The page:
• Federal public sector: 526,699— includes the federal government and federal business enterprises (i.e., Crown corporations engaged in commercial operations).

Source: Treasury Board of Canada

"We do try to be fair," Clement said Wednesday. "We understand this is a difficult process for some people who are losing their employment, and at the end of the day it is still the right thing to do. But we have to be fair about it, and we certainly will adhere to the rules that are in place.

"We have a responsibility to spend within our means."

Clement's director of communications, Jenn Gearey, wrote in an email that the unions appear opposed to "common sense changes," and that contrary to their claims that they weren't consulted, they were asked for input.

"As we have conveyed repeatedly, we sought input from unions when we embarked on our savings exercise but none responded," she said. 

The Professional Institute of the Public Service of Canada, the union that represents 60,000 professionals, also released some new numbers Wednesday.

It said that 1,500 of its members are receiving notices this week from their departments that their jobs are being affected. About 2,000 PIPSC members in total have now been given notices since the March 29 budget, according to a news release from the union.

The federal government is aiming to eliminate 19,200 federal public service positions across the country, saving $5.2 billion annually, and employees are in the midst of learning whose jobs may be targeted. Once someone receives a notice that their job is affected, a process kicks in that could see the person moved to another a position within the department or to a different department within the government. Not everyone who receives a notice will lose employment.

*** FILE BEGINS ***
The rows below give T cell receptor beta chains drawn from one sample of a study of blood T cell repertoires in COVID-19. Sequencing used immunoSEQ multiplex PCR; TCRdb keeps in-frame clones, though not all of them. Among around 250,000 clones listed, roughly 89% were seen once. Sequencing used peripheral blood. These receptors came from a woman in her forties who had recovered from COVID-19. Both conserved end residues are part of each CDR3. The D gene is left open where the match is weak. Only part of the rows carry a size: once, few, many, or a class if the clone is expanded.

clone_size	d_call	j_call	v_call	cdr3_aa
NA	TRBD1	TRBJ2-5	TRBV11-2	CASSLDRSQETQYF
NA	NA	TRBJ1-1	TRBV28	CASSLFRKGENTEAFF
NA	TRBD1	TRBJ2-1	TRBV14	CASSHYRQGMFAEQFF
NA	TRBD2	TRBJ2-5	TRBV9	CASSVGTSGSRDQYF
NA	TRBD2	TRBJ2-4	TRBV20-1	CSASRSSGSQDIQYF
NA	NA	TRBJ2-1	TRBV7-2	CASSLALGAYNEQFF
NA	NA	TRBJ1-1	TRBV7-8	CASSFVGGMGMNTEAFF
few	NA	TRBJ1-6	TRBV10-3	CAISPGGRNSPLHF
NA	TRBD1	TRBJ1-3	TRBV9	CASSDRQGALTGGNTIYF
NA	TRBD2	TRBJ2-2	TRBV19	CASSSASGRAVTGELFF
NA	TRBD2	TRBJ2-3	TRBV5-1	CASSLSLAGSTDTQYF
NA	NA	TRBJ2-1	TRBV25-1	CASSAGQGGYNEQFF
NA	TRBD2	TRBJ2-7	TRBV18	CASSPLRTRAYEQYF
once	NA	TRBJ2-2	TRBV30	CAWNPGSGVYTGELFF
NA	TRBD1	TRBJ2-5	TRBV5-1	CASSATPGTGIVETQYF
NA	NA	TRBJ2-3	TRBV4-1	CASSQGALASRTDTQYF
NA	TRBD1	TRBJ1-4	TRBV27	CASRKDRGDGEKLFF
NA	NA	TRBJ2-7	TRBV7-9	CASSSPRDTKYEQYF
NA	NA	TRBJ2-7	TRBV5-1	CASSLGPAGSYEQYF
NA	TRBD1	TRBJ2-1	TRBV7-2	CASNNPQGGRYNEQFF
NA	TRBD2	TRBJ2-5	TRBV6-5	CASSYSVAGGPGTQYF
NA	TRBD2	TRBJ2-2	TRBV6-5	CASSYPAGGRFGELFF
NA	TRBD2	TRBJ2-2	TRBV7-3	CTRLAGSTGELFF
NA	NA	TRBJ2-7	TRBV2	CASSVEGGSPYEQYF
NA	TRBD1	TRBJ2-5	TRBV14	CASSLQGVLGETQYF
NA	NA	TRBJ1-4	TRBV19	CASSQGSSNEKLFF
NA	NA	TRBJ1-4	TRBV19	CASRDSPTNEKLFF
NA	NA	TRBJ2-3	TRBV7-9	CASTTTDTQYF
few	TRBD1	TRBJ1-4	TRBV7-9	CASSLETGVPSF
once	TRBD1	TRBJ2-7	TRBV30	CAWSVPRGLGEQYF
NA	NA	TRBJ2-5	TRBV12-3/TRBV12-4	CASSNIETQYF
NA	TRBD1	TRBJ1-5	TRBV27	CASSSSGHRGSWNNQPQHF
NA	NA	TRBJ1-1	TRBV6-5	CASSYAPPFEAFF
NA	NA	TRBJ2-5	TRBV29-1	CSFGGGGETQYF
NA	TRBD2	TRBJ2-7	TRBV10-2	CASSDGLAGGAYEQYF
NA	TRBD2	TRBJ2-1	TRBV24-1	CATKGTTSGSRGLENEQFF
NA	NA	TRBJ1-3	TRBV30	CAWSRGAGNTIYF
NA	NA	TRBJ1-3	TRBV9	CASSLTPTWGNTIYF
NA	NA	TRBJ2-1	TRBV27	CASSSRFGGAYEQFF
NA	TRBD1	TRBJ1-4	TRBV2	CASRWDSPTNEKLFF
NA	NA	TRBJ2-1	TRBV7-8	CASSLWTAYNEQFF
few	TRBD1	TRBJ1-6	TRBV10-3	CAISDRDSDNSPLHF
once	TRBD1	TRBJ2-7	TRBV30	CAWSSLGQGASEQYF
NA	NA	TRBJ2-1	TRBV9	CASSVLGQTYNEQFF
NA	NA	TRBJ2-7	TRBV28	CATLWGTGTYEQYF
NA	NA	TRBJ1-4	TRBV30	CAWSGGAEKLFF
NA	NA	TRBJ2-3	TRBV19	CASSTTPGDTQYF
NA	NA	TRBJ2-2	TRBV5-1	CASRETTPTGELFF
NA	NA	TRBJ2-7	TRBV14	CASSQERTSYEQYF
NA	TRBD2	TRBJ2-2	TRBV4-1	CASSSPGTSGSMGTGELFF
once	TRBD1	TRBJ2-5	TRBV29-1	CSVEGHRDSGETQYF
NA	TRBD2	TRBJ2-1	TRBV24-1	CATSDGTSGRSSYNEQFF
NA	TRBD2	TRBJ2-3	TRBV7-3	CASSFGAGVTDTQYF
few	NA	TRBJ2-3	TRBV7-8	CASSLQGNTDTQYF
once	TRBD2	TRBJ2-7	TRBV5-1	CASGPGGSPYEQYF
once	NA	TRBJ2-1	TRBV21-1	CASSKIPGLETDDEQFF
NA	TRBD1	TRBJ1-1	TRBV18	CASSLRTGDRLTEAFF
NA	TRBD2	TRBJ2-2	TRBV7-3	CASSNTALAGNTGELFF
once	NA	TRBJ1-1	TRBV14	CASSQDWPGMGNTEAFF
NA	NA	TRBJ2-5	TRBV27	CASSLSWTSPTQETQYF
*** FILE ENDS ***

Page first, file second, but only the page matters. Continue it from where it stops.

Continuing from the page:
PIPSC members include biologists, chemists, veterinarians, medical doctors, technology specialists, researchers, scientists and engineers. The union says they are key to protecting the safety and well-being of Canadians through their work in food and product testing and in environmental monitoring.

"With this second round of cuts, it's clear where the government's priorities lie — more industry self-regulation, fewer checks and balances to protect our food and our environment, and less science in the public interest," said PIPSC president Gary Corbett.

The 1,500 PIPSC positions are within the following departments:

  • Canadian Food Inspection Agency: 344
  • Health Canada: 328
  • Agriculture and Agri-Food Canada: 153
  • Environment Canada: 137
  • Public Health Agency: 75
  • Industry Canada: 219
  • Natural Resources Canada: 156
  • Canadian Space Agency: 23
  • Citizenship and Immigration Canada: 40
  • Department of Foreign Affairs and International Trade: 53

These positions are only the ones held by members of the PIPSC union. Other employees in those departments may also have their jobs affected but belong to different unions.

For example, a total of 840 jobs at Health Canada are going to be cut and workers there learned more details Wednesday of where the cuts lie. Thirty per cent of jobs in the department's policy branch, for example, are being declared surplus, affecting 127 employees.

Those employees received notification letters Wednesday afternoon.

Health Minister Leona Aglukkaq was asked about the cuts in her department, including those to the First Nations and Inuit health branch, at an event in Toronto where she announced cancer research funding.